domingo, julio 12, 2020

Belgium brings case against Senegal in the ICJ over Failure to Prosecute Hissene Habre

Belgium brings case against Senegal in the ICJ over Failure to Prosecute Hissene Habre

Belgium has filed a case in the ICJ against Senegal (see press release) with regard to Senegal’s failure to prosecute former Chadian Head of State, Hissene Habre. This is the latest episode in the long running saga regarding the possible prosecution of Habre. Habre is accused of torture and crimes against humanity committed in the 1980s against dissidents and political opponents during his period in office in Chad. Habre has been resident in Senegal since he was overthrown in 1990. Following the Pinochet precedent, attempts were first made in 2000 to institute criminal proceedings in Senegal against Habre. These attempts failed when the Senegalese courts held that Senegal lacked extraterritorial jurisdiction over the crimes because it had not passed the necessary legislation. Thereafter, proceedings against Habre were commenced in Belgium and, in 2005, a Beglian magistrate issued an international arrest warrant for Habre. After the African Union recommended prosecution in Senegal, that country amended its domestic law in order to provide jurisdiction for crimes against humanity, war crimes and genocide. However, no proceedings against Habre have been commenced in Senegal though he is said to be under house arrest.

 In its Application to the ICJ Belgium, requests the Court to adjudge and declare that:

” –  the Republic of Senegal is obliged to bring criminal proceedings against Mr. H. Habré for acts including crimes of torture and crimes against humanity which are alleged against him as author, co-author or accomplice;
– failing the prosecution of Mr. H. Habré, the Republic of Senegal is obliged to extradite him to the Kingdom of Belgium so that he can answer for his crimes before the Belgian courts”.

Belgium has also requested provisional measures as the Senegalese President has suggested that Habre may be released from house arrest. Belgium asks the Court to indicate provisional measures requiring Senegal to take

“all the steps within its power to keep Mr. H. Habré under the control and surveillance of the judicial authorities of Senegal so that the rules of international law with which Belgium requests compliance may be correctly applied”.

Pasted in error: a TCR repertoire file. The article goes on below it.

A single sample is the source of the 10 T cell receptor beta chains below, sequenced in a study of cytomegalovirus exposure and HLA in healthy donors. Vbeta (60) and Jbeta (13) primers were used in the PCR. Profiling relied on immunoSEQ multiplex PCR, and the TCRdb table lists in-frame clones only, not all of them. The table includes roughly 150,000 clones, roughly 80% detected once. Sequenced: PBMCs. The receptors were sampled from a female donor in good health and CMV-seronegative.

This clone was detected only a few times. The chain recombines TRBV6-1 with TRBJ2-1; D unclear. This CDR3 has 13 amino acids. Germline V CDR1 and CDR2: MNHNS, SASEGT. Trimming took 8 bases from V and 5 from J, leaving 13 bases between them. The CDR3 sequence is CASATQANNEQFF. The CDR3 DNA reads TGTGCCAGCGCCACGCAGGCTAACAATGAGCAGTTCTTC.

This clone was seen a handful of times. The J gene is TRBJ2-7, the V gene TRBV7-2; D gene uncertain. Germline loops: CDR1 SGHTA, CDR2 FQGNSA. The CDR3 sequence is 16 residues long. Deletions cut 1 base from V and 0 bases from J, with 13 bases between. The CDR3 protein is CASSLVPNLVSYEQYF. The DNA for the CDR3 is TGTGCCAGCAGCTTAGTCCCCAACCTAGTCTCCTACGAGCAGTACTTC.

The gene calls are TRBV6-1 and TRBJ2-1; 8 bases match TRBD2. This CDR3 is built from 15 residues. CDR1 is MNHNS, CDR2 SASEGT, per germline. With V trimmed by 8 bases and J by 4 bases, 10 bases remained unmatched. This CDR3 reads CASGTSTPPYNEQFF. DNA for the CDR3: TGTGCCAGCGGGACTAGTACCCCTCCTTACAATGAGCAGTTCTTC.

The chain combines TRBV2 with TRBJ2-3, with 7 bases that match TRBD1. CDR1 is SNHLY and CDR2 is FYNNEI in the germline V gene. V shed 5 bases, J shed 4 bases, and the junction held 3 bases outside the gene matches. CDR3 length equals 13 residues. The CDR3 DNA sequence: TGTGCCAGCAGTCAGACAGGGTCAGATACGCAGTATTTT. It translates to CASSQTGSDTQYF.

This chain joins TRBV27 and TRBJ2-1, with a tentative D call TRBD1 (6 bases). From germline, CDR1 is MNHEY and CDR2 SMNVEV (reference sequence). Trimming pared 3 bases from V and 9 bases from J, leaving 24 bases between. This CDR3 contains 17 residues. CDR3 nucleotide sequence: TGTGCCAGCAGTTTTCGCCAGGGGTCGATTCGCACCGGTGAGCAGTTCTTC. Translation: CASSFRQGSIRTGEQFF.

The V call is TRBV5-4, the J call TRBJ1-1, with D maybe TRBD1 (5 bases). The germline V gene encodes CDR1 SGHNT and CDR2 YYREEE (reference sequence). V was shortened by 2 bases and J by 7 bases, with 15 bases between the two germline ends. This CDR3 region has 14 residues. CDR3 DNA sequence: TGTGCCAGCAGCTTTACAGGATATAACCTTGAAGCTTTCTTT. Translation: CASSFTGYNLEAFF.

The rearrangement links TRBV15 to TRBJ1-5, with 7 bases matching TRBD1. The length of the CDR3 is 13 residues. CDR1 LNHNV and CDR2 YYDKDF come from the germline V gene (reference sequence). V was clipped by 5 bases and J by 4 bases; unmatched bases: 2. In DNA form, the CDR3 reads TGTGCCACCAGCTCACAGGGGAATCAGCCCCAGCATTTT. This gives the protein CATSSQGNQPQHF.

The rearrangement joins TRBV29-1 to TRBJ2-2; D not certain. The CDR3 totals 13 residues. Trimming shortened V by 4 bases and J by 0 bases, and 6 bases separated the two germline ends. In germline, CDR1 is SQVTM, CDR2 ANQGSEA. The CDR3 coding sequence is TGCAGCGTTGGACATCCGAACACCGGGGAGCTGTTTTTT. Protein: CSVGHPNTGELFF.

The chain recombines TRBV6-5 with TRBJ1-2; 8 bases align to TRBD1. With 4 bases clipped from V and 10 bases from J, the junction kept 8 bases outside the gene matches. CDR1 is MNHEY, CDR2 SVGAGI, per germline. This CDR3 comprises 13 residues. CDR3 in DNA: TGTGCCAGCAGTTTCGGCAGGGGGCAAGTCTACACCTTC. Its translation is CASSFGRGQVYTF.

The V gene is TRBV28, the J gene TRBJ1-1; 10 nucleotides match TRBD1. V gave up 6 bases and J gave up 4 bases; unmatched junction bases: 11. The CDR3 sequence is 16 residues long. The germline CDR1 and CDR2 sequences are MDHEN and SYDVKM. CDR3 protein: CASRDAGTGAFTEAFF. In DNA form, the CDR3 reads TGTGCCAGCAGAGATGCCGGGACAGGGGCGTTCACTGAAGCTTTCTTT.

Belgium’s arguments regarding Senegal’s obligation to prosecute or extradite with regard to the crime of torture is based on the Convention against Torture. The existence of the obligation is incontestable as the obligation is explicit on the face of the Convention. I don’t know what arguments Senegal intends to deploy but it is possible that it would argue that Habre being a former Head of State is entitled to immunity from prosecution and criminal process. I don’t think it has used this argument in this saga. Its an argument that ought not to succeed and is unlikely to do so. The decision of the English House of Lords in Pinochet, though many of the opinions of the Law Lords are poorly reasoned, is authority for the view that there is no  immunity ratione materiae (the immunity which attaches to official acts of state agents) for prosecutions for torture. The best interpretation of that case, is that immunity ratione materiae is logically inconsistent with the conferal of extraterritorial jurisdiction in the Torture Convention. The two cannot sit together and immunity ratione materie must be deemed to have been implicitly removed.

Belgium’s arguments regarding Senegal’s failure to prosecute or extradite Habre with regard to crimes against humanity are more problematic. According to the Belgian application:

“Senegal’s failure to prosecute Mr. H. Habré, or to extradite him to Belgium to answer for the crimes against humanity which are alleged against him, violates the general obligation to punish crimes against international humanitarian law which is to be found in numerous texts of derived law (institutional acts of international organizations) and treaty law”.